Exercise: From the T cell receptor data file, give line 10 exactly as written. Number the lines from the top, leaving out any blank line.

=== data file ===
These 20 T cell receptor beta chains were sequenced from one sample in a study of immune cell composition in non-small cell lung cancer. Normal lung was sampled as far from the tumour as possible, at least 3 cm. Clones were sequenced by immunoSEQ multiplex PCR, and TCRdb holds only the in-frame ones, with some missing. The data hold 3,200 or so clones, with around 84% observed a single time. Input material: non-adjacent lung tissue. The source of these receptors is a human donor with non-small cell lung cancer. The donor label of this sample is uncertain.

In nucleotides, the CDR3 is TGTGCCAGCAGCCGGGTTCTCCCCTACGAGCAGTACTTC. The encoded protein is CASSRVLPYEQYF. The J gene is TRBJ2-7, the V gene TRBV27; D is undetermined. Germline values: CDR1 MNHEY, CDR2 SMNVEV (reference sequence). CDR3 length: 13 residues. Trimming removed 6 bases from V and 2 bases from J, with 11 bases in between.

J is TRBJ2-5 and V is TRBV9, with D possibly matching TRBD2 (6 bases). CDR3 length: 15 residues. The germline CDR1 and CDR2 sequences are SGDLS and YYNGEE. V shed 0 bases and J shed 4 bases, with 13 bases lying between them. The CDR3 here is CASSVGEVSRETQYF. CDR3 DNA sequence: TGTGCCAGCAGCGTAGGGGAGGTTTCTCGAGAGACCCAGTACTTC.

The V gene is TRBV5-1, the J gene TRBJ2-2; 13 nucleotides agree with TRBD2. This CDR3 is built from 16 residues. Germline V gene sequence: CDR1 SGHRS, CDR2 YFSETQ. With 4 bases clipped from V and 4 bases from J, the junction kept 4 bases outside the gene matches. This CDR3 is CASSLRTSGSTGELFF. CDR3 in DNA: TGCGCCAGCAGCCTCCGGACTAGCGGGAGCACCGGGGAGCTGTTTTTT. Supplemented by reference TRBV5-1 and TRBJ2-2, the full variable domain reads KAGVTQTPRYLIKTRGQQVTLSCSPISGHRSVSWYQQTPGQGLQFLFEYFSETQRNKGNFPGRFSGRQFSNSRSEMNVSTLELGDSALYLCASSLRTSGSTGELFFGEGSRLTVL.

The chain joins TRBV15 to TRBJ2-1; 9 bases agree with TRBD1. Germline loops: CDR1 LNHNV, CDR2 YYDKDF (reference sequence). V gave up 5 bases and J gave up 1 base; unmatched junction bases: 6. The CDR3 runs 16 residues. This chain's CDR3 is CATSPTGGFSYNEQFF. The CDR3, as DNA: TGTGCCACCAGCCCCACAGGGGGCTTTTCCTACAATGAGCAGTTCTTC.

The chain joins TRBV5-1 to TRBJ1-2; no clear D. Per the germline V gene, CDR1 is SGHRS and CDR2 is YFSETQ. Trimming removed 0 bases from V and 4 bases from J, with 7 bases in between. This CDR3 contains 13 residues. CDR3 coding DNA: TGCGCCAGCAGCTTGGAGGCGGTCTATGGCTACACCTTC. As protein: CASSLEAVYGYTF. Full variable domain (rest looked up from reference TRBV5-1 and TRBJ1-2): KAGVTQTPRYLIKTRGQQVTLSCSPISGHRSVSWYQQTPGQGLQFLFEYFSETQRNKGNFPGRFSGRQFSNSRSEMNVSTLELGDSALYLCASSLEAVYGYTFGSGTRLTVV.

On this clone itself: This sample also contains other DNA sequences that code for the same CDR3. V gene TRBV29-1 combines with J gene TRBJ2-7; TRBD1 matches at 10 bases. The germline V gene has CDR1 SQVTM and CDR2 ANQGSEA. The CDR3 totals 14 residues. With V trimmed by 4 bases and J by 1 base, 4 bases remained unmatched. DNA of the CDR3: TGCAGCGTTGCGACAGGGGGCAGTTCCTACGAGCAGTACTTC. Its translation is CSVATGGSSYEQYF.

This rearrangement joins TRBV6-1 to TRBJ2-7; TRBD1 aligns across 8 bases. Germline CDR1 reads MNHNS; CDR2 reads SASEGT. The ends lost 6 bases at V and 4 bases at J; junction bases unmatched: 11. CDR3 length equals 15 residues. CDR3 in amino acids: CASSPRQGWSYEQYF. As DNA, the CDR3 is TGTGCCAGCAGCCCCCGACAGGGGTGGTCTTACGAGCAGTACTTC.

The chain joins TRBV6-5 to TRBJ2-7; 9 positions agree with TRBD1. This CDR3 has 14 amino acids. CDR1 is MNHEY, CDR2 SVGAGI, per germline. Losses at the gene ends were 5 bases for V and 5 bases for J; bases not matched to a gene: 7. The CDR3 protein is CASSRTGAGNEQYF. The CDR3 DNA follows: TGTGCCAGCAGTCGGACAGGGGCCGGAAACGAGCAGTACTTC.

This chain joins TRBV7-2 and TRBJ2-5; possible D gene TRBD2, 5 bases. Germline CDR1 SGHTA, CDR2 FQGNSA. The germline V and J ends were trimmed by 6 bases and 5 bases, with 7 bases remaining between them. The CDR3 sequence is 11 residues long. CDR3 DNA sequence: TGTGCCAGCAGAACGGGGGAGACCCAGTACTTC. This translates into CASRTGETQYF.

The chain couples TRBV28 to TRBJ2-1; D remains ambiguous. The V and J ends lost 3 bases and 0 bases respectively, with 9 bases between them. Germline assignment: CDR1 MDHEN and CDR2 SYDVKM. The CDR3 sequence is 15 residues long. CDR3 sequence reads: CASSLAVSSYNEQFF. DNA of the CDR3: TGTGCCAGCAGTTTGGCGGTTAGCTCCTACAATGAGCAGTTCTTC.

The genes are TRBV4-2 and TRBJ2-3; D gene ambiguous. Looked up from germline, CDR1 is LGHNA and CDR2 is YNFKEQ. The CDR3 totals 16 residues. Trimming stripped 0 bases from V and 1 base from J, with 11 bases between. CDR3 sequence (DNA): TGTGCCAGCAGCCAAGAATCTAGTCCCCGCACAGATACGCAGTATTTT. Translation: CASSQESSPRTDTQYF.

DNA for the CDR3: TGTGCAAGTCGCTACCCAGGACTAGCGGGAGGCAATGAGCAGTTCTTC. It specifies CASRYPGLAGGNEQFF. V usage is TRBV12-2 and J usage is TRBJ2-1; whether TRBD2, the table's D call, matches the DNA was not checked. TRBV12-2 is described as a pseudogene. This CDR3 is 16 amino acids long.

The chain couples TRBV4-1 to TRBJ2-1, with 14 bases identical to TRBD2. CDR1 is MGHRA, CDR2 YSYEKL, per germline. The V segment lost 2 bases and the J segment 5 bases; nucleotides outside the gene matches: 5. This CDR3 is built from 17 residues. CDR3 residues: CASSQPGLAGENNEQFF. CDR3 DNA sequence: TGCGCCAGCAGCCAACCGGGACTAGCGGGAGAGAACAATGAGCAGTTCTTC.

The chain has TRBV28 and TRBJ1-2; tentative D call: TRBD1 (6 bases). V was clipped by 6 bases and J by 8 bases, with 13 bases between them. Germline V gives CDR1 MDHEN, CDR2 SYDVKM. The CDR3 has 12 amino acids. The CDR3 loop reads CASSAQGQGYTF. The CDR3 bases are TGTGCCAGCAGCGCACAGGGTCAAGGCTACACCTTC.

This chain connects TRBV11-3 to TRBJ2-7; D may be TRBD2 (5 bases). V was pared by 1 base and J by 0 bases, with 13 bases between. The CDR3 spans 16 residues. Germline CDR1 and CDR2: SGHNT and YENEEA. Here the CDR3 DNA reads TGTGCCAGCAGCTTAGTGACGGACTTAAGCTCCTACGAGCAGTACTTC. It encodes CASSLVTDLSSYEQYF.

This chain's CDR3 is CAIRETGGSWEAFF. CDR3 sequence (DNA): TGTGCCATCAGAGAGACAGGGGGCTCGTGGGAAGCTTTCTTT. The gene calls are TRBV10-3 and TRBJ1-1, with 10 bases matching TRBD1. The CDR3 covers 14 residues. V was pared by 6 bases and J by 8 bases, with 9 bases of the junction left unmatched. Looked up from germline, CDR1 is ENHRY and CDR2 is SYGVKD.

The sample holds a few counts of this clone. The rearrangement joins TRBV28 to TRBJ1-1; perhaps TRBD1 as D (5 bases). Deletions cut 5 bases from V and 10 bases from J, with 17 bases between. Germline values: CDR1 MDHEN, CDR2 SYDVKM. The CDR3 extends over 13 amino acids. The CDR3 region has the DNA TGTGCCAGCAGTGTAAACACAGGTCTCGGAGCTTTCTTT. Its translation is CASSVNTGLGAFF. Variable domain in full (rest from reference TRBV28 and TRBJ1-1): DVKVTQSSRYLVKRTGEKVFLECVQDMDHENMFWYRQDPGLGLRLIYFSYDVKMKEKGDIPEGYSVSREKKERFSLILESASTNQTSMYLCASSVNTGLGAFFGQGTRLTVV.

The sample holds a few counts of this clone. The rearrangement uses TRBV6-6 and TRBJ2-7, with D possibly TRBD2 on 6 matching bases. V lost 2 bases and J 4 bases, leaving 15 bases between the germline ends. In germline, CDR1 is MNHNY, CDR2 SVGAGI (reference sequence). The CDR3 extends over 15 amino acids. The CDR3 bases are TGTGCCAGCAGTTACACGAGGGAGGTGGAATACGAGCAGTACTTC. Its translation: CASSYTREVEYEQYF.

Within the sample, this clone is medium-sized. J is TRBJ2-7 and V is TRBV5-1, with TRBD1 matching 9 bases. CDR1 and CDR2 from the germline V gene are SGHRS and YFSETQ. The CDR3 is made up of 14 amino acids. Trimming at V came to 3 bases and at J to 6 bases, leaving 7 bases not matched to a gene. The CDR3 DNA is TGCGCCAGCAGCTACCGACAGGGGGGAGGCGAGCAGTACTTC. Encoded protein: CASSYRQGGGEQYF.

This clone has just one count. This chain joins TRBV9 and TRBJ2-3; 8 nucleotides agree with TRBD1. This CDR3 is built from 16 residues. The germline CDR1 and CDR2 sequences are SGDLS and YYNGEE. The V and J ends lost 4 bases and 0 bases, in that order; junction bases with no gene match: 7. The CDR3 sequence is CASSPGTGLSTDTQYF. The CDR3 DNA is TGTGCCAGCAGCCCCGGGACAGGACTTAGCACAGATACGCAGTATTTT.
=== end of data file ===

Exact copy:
This chain joins TRBV7-2 and TRBJ2-5; possible D gene TRBD2, 5 bases. Germline CDR1 SGHTA, CDR2 FQGNSA. The germline V and J ends were trimmed by 6 bases and 5 bases, with 7 bases remaining between them. The CDR3 sequence is 11 residues long. CDR3 DNA sequence: TGTGCCAGCAGAACGGGGGAGACCCAGTACTTC. This translates into CASRTGETQYF.